Discriminating against women because of their weight is a very real problem and it goes all the way to the jury box. A new study at Yale University observed 471 adults in mock court cases for four individuals, of whom they were presented pictures: a skinny man, a skinny woman, an obese man, and an obese women. As reported by Yale, “Male participants rated the obese female defendant guiltier than the lean female defendant, whereas female respondents judged the two female defendants equally regardless of weight.” Skinny male participants were more likely than their heftier brothers to negatively judge an obese female defendant. Yet there was absolutely no difference in how guilty the skinny and obese men were judged.
Natasha Schvey, lead author of the study at the Rudd Center for Food Policy & Obesity, urged us to see their findings as a comment on “social injustice,” not just sexism. Certainly, this study should prompt questions for all of us about what “fat” signifies — perhaps, poverty and thus criminality?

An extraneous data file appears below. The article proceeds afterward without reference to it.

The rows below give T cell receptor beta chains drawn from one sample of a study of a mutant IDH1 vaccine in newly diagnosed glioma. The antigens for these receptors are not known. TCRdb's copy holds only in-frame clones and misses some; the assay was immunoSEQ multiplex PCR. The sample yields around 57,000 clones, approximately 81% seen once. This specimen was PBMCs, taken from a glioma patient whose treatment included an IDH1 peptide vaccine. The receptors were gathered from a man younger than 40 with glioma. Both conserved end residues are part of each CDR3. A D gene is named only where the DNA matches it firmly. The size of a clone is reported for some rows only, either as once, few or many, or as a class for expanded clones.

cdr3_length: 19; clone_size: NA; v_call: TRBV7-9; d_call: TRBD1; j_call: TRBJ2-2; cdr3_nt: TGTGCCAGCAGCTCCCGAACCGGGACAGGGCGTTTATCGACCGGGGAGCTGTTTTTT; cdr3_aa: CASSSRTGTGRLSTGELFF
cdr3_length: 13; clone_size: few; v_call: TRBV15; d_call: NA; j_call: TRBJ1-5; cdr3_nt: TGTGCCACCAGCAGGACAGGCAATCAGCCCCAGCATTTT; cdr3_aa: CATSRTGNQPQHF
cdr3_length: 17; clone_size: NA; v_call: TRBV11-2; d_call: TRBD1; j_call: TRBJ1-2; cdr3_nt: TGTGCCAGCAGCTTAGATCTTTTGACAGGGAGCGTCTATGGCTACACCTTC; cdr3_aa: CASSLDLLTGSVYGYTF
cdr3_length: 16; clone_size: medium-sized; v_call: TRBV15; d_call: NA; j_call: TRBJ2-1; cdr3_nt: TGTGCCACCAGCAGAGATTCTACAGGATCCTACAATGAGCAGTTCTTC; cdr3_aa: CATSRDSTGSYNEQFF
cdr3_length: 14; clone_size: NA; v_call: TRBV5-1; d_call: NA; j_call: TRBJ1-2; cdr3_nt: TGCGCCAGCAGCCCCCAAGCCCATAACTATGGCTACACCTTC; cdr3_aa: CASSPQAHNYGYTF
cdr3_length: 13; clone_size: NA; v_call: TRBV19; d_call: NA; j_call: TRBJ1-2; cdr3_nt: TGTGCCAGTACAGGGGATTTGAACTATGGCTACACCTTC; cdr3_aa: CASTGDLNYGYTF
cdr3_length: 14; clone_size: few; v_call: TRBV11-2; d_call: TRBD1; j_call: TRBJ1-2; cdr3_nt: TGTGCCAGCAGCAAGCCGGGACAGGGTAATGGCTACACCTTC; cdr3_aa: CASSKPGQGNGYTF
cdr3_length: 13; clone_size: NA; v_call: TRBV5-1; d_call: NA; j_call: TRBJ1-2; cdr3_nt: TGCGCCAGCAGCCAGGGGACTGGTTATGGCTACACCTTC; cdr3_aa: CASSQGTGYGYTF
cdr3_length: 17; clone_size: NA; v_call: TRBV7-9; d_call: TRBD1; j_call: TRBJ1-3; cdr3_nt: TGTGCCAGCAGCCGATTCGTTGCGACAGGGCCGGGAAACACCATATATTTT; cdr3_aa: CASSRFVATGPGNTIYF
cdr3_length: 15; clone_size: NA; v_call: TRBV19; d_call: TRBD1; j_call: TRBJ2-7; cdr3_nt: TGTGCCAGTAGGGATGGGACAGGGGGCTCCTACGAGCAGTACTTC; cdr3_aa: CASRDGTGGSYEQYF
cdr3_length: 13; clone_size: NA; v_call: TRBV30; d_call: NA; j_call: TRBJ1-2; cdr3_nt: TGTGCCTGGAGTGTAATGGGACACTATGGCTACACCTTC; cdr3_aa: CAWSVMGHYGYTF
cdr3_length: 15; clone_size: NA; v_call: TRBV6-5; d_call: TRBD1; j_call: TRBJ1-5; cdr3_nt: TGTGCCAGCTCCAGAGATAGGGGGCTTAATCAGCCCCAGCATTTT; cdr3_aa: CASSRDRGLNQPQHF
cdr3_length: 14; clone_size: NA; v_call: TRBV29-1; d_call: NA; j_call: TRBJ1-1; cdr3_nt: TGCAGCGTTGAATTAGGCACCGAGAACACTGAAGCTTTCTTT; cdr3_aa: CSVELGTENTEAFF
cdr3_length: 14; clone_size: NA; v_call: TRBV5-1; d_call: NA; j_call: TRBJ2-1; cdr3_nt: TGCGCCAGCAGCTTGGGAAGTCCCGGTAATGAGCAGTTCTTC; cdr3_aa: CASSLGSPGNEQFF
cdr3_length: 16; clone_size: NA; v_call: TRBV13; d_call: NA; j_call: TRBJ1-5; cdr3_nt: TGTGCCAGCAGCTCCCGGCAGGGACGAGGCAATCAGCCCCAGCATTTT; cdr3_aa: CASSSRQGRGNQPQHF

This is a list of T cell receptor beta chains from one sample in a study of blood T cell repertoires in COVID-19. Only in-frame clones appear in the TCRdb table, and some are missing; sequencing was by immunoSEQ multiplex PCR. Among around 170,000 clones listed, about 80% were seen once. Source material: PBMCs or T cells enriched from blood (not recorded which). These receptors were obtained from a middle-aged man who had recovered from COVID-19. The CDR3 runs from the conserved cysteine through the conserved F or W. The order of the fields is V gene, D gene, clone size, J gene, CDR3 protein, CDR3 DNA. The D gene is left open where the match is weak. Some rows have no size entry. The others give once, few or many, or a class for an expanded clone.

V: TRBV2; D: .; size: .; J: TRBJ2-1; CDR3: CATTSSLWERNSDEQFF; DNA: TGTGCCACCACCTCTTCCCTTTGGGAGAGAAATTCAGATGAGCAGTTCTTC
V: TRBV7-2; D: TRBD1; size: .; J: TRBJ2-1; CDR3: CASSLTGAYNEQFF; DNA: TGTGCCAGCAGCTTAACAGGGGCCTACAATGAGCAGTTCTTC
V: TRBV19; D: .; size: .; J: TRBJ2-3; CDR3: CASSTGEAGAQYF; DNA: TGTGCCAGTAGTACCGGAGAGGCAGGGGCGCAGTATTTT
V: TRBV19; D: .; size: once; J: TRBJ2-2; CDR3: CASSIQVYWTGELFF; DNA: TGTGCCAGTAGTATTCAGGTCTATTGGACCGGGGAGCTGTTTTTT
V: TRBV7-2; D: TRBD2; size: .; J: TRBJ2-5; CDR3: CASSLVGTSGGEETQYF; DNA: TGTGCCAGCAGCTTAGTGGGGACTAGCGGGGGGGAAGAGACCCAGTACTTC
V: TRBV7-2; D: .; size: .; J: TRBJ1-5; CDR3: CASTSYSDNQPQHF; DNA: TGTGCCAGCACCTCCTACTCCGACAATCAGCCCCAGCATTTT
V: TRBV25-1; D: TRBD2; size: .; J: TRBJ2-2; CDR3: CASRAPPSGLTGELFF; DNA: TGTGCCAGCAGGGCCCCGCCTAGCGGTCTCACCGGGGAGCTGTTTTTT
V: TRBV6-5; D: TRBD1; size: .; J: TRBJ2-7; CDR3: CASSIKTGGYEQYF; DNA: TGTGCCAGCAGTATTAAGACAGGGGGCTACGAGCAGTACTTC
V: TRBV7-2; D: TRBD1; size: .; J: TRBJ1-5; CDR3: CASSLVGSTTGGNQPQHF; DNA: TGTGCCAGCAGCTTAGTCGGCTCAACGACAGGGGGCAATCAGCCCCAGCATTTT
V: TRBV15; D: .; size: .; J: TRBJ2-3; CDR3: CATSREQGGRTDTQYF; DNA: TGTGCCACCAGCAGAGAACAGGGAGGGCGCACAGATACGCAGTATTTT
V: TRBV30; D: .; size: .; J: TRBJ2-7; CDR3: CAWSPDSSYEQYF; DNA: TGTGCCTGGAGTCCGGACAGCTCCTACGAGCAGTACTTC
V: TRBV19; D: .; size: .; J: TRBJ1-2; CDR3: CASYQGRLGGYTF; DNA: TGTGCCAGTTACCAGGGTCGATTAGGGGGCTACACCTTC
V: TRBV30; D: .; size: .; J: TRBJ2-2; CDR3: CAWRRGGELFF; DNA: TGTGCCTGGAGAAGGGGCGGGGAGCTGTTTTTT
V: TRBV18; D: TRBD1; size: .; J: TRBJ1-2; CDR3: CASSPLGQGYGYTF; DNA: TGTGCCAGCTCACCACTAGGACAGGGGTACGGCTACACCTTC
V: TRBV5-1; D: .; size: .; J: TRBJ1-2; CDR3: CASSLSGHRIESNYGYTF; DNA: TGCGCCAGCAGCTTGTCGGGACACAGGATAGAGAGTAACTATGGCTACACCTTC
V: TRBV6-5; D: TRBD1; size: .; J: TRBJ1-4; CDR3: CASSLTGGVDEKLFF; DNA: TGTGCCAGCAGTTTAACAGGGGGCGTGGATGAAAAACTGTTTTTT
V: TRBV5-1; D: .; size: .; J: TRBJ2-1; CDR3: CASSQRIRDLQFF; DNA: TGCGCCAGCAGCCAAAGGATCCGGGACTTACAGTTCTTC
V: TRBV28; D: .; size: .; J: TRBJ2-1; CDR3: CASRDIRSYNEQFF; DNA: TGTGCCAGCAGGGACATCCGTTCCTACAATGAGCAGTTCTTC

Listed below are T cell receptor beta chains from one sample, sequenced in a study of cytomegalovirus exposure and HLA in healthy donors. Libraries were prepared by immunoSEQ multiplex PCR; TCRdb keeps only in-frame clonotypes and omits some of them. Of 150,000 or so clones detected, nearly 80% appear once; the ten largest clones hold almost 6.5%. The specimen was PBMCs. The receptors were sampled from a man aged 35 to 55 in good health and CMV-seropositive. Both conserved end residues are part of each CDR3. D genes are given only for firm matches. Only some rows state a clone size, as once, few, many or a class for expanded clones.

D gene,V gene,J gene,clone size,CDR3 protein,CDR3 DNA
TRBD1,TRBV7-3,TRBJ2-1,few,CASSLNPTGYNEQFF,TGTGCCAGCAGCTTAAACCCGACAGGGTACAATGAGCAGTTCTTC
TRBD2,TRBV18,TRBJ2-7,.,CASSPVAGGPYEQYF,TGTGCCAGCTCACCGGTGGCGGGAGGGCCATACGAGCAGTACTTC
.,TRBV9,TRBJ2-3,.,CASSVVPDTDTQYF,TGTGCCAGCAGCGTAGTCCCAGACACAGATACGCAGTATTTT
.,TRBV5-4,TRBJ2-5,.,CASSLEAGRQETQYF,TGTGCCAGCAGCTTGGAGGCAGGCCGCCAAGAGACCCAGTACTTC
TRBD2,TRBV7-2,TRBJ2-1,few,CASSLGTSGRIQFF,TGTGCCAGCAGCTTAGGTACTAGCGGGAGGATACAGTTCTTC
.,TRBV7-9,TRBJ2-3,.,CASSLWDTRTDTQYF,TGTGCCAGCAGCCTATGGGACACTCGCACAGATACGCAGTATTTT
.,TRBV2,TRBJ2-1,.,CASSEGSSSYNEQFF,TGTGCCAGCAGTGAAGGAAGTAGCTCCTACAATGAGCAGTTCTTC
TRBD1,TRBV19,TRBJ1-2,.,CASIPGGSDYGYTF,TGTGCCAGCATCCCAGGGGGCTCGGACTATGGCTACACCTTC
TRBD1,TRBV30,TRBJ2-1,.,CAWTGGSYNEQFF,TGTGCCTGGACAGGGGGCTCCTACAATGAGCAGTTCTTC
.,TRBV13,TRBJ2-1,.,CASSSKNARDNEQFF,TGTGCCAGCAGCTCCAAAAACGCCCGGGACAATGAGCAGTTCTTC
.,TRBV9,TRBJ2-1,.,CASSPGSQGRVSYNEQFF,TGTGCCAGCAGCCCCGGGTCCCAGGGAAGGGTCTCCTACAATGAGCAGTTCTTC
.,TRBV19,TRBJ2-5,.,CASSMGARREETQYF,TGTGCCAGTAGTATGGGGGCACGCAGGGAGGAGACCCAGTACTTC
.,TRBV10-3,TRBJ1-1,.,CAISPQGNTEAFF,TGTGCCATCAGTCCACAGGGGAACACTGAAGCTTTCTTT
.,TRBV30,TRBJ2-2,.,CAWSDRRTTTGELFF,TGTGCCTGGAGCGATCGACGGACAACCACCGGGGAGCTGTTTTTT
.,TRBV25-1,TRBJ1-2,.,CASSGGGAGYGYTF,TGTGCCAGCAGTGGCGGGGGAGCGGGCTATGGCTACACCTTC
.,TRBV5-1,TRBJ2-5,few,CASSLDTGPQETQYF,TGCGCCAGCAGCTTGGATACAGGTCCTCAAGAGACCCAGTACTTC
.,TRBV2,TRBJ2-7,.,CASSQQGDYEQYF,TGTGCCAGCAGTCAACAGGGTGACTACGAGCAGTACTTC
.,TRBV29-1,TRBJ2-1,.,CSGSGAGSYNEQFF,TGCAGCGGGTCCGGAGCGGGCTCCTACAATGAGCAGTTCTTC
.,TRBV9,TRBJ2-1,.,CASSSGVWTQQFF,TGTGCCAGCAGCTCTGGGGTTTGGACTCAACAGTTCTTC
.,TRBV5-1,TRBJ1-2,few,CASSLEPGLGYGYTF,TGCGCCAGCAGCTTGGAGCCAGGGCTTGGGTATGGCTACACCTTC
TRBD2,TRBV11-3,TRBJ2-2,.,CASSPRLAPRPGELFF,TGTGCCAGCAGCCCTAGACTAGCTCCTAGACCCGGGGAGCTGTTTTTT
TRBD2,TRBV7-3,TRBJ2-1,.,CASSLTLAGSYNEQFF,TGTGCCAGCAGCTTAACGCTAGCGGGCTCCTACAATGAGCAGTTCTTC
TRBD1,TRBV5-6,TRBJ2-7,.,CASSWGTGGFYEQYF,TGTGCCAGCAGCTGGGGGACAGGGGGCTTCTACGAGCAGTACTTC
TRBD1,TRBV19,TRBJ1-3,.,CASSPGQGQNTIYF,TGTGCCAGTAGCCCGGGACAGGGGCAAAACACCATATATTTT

But it would be glossing over the main crux of the (albeit small) study to ignore this very real example of lookism against women, i.e. bias based on the way someone looks. The sad part of this study, Yale News reports, is that the current findings were consistent with 20 years worth of data that shows “obese females face more weight-related stigma than obese males.” In fact, I wouldn’t be surprised if, in our increasingly mediated culture, lookism against fat women only gets worse.